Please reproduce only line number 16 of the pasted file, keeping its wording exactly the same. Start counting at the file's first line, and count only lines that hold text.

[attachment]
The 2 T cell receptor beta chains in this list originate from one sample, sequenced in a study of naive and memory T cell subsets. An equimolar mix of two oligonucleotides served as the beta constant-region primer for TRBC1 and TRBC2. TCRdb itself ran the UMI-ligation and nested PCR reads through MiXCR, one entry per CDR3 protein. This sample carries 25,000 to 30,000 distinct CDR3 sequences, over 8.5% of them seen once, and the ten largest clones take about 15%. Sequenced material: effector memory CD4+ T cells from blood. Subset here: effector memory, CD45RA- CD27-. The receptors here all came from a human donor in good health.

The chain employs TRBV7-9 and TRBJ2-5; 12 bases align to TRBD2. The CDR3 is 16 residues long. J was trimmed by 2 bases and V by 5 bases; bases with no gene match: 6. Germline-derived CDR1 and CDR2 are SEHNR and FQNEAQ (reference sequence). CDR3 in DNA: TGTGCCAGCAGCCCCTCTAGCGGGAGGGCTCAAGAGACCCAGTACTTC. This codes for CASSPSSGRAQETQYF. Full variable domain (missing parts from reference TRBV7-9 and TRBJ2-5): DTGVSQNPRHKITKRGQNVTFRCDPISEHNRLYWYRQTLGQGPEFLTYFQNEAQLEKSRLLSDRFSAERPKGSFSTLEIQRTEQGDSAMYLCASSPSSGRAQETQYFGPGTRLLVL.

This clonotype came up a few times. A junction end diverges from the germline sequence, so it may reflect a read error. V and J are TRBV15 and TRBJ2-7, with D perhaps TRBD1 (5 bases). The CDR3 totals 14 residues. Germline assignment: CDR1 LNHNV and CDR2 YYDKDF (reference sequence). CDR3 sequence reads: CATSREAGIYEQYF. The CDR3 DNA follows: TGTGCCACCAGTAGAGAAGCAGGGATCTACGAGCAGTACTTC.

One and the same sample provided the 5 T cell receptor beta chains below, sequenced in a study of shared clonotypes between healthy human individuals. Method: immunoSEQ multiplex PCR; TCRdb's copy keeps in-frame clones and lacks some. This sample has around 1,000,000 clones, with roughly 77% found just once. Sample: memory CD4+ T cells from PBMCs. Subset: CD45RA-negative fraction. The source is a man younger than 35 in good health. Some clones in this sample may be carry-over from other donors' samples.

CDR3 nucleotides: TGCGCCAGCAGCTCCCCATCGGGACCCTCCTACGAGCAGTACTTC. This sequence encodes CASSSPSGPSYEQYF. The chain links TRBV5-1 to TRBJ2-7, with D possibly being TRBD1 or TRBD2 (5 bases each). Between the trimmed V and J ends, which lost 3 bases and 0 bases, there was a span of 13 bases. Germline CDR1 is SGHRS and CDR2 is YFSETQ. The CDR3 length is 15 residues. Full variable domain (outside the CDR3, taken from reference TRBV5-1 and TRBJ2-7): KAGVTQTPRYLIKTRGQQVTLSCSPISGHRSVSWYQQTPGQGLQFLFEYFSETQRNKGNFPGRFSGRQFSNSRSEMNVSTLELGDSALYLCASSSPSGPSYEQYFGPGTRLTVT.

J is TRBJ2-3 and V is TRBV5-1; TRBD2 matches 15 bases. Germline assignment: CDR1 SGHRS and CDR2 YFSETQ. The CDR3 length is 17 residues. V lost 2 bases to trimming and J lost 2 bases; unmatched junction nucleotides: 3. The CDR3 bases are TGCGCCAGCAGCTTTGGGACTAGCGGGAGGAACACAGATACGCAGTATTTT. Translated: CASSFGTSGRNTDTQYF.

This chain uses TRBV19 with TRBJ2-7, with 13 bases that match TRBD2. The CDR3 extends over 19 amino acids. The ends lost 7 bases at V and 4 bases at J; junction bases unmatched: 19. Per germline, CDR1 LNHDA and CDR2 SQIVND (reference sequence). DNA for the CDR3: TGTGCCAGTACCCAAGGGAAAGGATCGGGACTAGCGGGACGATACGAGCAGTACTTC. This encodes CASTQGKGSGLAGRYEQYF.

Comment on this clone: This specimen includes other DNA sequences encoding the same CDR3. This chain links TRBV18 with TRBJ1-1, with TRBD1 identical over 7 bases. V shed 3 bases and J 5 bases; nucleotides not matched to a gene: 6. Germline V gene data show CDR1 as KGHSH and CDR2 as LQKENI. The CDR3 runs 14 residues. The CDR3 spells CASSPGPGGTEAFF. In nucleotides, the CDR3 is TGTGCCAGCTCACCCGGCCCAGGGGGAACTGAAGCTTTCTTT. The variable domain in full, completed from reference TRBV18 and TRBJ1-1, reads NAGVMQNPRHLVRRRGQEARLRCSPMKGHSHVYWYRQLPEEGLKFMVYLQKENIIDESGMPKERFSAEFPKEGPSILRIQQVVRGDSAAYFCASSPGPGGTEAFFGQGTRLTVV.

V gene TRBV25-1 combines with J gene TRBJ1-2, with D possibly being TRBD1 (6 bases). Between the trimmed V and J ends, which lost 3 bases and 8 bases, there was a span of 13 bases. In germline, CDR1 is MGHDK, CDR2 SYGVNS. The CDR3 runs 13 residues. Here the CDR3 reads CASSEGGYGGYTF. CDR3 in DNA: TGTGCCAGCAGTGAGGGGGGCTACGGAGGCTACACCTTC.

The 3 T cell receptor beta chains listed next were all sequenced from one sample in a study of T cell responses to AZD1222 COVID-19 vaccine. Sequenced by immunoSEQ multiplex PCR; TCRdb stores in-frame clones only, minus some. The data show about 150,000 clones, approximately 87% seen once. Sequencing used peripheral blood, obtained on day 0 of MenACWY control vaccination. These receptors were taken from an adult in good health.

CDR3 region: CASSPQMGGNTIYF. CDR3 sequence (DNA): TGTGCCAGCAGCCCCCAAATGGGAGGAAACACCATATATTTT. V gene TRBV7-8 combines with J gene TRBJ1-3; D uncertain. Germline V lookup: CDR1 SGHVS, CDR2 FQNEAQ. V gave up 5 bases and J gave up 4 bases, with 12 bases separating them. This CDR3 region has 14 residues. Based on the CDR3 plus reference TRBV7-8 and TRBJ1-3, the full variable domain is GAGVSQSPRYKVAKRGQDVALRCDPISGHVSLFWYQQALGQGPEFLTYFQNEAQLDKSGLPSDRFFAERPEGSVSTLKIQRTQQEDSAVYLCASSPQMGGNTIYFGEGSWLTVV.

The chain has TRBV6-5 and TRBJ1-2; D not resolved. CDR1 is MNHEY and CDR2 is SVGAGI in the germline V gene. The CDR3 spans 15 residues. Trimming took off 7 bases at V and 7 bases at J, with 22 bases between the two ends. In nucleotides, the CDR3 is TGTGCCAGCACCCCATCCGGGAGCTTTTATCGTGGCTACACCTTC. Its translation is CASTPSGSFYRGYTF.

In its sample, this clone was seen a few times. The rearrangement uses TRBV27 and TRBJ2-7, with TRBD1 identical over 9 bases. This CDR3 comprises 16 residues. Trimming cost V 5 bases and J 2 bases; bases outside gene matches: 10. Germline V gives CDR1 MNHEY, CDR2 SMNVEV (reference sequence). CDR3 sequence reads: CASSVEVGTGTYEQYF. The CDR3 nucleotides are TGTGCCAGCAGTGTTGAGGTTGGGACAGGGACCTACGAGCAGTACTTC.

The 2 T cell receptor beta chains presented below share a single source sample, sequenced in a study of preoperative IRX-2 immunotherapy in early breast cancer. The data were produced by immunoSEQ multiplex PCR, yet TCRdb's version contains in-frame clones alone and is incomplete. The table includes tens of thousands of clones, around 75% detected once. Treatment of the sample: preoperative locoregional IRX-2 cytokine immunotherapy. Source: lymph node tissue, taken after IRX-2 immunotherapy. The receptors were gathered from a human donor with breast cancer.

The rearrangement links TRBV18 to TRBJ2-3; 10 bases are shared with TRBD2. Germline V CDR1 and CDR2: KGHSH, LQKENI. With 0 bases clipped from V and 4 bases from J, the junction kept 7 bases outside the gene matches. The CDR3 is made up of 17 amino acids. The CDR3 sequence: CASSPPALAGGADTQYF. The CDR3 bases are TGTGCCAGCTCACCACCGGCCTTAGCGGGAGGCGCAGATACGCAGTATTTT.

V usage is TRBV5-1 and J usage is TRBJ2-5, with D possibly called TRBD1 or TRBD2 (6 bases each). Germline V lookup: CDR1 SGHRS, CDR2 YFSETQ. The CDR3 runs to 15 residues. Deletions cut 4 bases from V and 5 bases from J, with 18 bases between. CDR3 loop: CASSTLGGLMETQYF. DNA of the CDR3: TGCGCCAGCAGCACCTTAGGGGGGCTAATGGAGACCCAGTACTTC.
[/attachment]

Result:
V usage is TRBV5-1 and J usage is TRBJ2-5, with D possibly called TRBD1 or TRBD2 (6 bases each). Germline V lookup: CDR1 SGHRS, CDR2 YFSETQ. The CDR3 runs to 15 residues. Deletions cut 4 bases from V and 5 bases from J, with 18 bases between. CDR3 loop: CASSTLGGLMETQYF. DNA of the CDR3: TGCGCCAGCAGCACCTTAGGGGGGCTAATGGAGACCCAGTACTTC.